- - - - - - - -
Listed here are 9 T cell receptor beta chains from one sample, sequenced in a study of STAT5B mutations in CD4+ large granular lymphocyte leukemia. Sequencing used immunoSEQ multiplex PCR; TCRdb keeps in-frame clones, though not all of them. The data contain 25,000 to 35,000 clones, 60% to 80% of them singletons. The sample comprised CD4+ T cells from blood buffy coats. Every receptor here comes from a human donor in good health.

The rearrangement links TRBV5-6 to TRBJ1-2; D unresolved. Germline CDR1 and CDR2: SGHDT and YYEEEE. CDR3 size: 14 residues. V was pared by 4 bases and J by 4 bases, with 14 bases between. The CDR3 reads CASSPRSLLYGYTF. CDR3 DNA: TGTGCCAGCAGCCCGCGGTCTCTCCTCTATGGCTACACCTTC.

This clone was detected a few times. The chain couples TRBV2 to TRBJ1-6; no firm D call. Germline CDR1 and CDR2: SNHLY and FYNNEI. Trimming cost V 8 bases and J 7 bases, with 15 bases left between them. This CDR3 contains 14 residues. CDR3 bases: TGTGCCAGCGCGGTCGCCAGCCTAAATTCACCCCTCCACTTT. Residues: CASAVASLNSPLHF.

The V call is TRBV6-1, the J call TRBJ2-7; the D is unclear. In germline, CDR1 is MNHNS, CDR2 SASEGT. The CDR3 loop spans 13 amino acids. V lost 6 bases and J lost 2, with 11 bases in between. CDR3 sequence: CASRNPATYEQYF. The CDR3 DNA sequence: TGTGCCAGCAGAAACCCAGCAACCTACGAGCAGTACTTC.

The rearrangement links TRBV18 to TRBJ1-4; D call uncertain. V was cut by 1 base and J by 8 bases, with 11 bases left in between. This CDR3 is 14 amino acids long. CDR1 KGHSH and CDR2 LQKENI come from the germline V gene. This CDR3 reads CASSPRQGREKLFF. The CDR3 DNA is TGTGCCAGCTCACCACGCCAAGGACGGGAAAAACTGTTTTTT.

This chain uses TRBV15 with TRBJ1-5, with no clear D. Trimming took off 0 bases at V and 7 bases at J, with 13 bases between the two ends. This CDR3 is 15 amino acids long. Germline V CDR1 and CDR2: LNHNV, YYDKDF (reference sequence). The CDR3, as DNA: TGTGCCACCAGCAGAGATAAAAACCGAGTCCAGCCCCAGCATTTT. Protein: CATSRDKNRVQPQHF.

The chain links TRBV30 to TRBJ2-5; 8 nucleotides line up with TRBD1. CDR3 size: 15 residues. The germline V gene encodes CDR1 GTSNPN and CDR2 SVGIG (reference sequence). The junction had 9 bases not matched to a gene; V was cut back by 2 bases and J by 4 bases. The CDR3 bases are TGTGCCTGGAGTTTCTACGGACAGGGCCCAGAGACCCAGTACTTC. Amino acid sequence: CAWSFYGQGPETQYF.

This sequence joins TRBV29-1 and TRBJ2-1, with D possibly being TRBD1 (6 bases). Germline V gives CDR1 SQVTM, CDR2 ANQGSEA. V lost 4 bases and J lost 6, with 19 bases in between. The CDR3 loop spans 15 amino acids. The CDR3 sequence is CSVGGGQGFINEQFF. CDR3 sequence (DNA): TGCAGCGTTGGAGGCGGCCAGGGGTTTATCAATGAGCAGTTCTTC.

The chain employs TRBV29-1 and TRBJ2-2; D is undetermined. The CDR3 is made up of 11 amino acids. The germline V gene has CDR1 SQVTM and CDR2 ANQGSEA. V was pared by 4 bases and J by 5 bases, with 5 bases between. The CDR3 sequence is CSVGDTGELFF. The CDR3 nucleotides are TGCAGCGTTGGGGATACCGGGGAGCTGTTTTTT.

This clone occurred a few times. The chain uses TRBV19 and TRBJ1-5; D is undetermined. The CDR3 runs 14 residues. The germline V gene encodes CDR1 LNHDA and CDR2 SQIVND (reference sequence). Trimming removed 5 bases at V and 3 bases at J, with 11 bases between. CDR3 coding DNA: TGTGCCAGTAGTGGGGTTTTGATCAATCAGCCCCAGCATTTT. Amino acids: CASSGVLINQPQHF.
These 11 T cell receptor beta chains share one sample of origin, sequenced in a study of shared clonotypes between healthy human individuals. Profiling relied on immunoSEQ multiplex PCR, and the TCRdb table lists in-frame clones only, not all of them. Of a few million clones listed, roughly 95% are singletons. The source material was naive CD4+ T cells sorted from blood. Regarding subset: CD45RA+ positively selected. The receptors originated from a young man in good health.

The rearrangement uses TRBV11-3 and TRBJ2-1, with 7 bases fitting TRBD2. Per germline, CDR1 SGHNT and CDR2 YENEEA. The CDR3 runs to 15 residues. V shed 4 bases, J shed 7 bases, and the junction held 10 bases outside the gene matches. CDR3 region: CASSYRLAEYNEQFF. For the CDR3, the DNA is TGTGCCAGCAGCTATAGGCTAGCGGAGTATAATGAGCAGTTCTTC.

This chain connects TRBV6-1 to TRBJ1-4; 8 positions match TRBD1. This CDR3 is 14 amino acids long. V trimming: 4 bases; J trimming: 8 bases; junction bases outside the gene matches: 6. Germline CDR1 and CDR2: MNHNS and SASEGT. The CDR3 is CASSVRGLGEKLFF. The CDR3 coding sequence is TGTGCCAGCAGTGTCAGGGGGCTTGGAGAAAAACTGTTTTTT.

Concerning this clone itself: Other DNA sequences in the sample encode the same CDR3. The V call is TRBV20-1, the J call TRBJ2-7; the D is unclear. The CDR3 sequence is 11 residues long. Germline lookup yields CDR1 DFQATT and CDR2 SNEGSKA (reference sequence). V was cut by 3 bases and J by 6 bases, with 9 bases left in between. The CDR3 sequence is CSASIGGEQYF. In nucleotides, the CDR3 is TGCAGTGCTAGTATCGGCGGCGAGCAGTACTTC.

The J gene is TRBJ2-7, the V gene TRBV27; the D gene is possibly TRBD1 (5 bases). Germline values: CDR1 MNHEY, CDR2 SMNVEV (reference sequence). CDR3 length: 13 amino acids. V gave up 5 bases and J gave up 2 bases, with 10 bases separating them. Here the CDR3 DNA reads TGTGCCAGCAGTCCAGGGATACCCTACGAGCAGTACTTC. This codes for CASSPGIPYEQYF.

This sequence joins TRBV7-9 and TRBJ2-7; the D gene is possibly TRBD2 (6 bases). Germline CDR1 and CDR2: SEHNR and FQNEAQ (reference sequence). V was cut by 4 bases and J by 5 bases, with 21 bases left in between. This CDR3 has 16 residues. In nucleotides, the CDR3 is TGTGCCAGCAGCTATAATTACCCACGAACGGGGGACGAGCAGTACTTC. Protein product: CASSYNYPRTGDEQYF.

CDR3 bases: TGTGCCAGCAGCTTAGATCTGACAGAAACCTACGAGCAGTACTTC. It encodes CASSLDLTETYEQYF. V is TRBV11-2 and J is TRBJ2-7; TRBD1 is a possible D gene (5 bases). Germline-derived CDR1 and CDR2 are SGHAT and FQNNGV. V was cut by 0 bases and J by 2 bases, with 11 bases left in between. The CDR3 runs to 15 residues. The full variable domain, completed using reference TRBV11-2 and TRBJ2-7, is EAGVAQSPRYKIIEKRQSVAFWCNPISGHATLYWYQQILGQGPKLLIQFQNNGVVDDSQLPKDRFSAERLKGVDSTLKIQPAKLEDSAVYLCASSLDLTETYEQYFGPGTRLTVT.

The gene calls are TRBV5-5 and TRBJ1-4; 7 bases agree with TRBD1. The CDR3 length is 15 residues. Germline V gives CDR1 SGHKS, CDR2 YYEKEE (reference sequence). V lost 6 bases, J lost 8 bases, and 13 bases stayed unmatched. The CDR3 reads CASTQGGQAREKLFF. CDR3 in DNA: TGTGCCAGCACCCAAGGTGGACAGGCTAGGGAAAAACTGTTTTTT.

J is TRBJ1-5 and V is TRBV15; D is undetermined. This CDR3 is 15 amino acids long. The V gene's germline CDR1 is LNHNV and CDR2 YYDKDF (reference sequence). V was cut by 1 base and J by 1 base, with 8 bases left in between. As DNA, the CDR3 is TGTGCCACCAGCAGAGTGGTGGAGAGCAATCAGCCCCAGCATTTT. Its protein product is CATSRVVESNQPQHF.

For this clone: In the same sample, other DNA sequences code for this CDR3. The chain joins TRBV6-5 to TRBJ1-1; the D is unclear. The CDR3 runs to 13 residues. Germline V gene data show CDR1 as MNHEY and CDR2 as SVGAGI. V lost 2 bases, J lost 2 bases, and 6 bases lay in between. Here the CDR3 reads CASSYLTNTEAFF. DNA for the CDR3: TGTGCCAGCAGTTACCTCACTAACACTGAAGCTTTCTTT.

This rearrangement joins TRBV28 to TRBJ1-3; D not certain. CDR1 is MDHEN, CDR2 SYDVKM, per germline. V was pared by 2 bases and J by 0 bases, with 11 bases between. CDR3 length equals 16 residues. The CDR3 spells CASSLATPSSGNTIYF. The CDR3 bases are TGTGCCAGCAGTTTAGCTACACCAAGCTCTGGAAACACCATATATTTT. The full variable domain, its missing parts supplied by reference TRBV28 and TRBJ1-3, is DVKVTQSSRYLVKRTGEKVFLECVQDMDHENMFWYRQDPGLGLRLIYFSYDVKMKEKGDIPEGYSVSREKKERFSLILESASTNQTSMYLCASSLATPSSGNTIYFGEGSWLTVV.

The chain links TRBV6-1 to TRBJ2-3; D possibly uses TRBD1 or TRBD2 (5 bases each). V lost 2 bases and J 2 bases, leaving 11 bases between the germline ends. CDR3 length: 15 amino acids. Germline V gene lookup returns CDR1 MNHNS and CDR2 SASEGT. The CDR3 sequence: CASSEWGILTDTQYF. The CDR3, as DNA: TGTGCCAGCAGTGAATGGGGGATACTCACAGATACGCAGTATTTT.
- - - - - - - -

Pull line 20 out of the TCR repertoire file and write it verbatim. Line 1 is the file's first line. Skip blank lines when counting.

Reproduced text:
For this clone: In the same sample, other DNA sequences code for this CDR3. The chain joins TRBV6-5 to TRBJ1-1; the D is unclear. The CDR3 runs to 13 residues. Germline V gene data show CDR1 as MNHEY and CDR2 as SVGAGI. V lost 2 bases, J lost 2 bases, and 6 bases lay in between. Here the CDR3 reads CASSYLTNTEAFF. DNA for the CDR3: TGTGCCAGCAGTTACCTCACTAACACTGAAGCTTTCTTT.